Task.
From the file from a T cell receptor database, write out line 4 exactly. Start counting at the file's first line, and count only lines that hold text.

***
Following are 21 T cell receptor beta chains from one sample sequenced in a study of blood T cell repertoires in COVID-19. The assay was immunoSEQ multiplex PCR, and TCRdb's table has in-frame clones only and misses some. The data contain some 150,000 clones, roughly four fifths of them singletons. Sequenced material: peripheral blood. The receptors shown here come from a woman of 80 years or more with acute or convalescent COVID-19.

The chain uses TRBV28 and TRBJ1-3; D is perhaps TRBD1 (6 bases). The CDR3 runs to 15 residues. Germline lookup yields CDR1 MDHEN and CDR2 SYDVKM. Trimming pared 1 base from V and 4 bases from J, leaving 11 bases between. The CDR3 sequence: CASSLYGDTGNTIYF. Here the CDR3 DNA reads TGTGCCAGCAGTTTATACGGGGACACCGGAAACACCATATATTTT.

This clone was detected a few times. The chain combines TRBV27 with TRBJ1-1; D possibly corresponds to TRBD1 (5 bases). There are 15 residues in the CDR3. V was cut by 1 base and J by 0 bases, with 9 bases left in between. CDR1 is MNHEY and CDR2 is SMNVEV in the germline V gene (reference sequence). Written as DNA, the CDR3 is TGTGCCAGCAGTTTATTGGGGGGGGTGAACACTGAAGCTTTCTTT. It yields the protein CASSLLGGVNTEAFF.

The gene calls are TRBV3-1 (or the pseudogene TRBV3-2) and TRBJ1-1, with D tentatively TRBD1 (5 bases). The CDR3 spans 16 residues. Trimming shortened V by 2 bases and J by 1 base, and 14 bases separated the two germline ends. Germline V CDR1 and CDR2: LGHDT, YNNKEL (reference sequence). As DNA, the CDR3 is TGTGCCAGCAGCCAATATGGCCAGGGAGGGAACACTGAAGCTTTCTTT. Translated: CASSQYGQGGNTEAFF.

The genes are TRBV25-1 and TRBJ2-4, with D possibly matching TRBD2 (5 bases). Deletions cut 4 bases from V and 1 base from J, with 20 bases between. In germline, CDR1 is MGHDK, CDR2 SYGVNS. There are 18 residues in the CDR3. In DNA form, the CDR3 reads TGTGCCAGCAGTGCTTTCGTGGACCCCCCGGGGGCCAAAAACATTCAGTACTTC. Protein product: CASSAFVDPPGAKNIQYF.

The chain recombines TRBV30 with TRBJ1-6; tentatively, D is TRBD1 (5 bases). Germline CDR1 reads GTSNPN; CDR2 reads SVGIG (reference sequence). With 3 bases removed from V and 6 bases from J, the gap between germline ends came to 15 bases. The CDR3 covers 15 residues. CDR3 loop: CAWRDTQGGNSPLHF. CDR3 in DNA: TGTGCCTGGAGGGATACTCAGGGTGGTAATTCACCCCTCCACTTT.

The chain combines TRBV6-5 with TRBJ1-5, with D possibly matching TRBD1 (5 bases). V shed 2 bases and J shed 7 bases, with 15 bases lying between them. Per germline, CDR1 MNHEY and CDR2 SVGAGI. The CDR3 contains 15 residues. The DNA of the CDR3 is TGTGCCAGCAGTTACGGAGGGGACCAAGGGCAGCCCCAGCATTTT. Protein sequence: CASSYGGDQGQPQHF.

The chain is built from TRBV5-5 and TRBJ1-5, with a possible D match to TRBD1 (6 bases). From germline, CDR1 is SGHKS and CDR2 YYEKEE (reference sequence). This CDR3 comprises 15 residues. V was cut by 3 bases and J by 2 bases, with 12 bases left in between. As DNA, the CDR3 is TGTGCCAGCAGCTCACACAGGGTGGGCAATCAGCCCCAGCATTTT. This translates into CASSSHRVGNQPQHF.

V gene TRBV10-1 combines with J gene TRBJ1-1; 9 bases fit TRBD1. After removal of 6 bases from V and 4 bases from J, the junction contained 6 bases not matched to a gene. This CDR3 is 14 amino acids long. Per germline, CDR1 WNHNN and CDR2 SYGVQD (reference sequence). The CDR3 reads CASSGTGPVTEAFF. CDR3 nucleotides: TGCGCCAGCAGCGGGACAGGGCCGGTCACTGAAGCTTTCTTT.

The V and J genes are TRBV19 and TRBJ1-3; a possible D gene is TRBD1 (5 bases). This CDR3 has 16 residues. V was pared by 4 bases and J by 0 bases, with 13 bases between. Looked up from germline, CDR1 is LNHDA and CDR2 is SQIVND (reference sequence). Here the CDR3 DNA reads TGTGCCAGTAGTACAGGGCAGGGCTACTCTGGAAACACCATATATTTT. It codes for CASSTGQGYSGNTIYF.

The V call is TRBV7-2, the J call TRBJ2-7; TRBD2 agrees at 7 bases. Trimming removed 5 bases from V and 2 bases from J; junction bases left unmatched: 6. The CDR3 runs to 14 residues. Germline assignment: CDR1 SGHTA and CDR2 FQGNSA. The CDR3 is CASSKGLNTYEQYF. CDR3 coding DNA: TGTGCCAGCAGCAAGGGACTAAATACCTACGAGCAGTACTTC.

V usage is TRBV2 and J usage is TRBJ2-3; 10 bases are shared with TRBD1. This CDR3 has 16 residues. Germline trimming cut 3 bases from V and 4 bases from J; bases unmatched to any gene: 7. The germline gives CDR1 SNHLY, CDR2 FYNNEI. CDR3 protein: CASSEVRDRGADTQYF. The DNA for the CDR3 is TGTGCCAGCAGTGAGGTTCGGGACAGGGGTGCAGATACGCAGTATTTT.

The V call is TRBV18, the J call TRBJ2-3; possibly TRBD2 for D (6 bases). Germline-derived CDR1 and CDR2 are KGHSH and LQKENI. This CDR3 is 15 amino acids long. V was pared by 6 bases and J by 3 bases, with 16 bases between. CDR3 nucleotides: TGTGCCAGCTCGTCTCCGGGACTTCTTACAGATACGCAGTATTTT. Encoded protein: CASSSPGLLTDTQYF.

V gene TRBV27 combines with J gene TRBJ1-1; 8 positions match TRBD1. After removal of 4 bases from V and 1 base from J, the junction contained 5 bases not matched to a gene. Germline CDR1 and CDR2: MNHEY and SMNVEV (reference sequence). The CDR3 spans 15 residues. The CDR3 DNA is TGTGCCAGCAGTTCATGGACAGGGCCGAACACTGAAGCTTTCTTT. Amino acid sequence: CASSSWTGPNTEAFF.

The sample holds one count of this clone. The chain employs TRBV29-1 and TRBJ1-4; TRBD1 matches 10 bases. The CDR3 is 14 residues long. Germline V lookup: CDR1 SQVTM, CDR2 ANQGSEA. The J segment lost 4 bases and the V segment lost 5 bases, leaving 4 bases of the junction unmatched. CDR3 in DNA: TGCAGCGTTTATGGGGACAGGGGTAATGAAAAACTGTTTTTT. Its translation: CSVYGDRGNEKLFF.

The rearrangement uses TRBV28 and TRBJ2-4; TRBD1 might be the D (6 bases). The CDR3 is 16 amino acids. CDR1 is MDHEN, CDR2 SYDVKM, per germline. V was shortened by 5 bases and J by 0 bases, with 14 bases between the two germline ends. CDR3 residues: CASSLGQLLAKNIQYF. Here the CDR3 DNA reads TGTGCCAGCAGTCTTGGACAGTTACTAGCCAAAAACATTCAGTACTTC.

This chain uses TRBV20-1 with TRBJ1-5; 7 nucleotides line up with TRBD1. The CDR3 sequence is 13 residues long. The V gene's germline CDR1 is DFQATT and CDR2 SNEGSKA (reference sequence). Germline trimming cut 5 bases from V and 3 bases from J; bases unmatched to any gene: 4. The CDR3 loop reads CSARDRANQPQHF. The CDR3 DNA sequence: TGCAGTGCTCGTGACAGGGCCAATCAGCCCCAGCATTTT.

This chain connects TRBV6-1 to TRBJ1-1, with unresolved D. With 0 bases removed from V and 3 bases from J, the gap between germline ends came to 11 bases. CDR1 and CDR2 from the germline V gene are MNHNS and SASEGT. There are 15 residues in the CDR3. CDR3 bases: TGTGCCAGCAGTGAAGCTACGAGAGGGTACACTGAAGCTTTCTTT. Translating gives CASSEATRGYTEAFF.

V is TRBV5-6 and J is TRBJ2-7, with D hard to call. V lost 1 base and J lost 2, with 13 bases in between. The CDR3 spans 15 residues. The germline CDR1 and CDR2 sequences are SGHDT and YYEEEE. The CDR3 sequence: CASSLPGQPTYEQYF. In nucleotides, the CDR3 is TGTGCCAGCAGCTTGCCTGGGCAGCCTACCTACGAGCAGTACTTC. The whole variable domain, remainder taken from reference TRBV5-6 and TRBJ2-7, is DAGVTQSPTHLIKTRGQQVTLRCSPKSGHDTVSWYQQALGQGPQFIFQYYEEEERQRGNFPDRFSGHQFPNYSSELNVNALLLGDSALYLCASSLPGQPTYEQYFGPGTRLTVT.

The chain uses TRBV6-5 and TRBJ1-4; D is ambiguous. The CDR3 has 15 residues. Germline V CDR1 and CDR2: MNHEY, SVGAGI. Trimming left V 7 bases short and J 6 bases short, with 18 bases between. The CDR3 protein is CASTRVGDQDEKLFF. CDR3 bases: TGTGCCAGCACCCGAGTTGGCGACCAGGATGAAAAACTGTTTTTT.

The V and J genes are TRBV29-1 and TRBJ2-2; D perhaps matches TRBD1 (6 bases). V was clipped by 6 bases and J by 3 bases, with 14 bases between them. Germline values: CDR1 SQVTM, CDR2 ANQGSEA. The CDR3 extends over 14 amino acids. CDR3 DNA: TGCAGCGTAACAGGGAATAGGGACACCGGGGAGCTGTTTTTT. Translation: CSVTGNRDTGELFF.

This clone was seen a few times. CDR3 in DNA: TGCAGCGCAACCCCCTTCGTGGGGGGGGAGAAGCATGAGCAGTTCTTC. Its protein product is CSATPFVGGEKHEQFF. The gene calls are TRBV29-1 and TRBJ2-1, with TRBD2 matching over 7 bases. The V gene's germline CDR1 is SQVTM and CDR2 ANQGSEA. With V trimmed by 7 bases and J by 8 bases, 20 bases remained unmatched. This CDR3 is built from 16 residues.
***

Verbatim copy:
The gene calls are TRBV3-1 (or the pseudogene TRBV3-2) and TRBJ1-1, with D tentatively TRBD1 (5 bases). The CDR3 spans 16 residues. Trimming shortened V by 2 bases and J by 1 base, and 14 bases separated the two germline ends. Germline V CDR1 and CDR2: LGHDT, YNNKEL (reference sequence). As DNA, the CDR3 is TGTGCCAGCAGCCAATATGGCCAGGGAGGGAACACTGAAGCTTTCTTT. Translated: CASSQYGQGGNTEAFF.